Silent Hill: Sinner’s Reward (IDW Publishing)

silenthill-header.jpgThe doom and forboding of the hit Konami survival horror video game series comes to life in this ominous graphic novel.



104 pgs. full color; $17.99 paperback

(W: Tom Waltz; A: Steph Stamp)


Jack "The Pup" Stanton is a hitman for a Boston mobster, but he’s not really a bad guy. He’d like to get out of the business, a desire made more urgent when he falls for the boss’s wife. She wants out too, so they decide to flee down the backroads and byways on a great American road trip which they hope will lead to a new and better life. The odds are against them from the beginning, but become significantly worse when pass a sign for the ominously titled "Silent Hill."

Silent Hill: Sinner’s Reward draws heavily on film noir tradition. Stanton is a flawed hero trying to escape his past, while darker forces try to pull him back, and even the simplest decision has consequences far beyond what reason or justice should allow. Jill, his girlfriend, is the femme fatale enticing him off the straight and narrow, although paradoxically she does so by awakening his conscience and calling on the better aspects of his character.

Silent Hill begins near the end of the story, with Stanton balking at committing one more murder. It then proceeds through multiple levels of flashback, all the way back to Stanton’s childhood initiation into killing. While other kids were playing baseball, he was learning "the real American pastime" from his brutal father: killing. The first lesson was to watch his father blow away the neighbor’s cat; the second was for Stanton to kill his pet dog, after which his father declares with approval that he’s a "Born Fuckin’ Killer."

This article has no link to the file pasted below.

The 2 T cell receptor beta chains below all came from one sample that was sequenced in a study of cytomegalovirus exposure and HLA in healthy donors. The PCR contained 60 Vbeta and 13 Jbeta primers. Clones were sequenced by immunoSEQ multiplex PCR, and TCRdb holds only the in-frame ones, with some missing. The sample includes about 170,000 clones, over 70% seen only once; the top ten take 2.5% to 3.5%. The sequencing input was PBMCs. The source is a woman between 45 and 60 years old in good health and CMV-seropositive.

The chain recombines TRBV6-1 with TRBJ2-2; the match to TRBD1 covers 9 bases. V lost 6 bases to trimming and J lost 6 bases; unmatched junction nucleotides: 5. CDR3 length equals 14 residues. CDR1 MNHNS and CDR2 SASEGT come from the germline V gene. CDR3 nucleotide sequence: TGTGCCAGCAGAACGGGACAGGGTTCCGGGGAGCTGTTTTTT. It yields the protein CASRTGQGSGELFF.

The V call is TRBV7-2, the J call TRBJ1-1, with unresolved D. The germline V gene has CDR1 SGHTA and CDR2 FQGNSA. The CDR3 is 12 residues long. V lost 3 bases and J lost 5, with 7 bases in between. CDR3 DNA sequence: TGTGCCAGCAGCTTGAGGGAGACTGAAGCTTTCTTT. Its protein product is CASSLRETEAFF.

In the near present, Stanton and Jill stop for gas at a station near the ominous sign "Charon’s B.B.Q.". That’s the first clue that Stanton is traveling through a universe which is not quite the same as the one you and I live in. The second is the cryptic remark by the station attendant: "this place has a funny way of convincing folks to stick around." Not what you want to hear when your only thought is to get far, far away, but in true noir fashion, everything Stanton does to escape his fate has the opposite effect of bringing it closer.

The strongest aspect of Silent Hill is its sense of doom and foreboding: the first frame plunges you into a fog-bound, ominous world from which there is no escape. The main elements of the story have been used many times before, but Waltz combines them successfully into a crime and horror story with a significant metaphysical layer.  The influence of cinema is evident throughout, from the extensive use of voice-over to the many frames which mimic shots typical of film noir. Steph Stamb’s art is darkly beautiful, creating a very specific world which is both similar to and different from our own, while maintaining a vagueness as to time and place which makes the story universal.

Silent Hill: Sinner’s Reward is suggested for mature readers. Sexual activity is implied and characters are seen in states of undress, but the real caution is due to the amount of violence portrayed. None of it is gratuitous, but the horror elements are presented in a manner so they appear truly horrific. | Sarah Boslaugh

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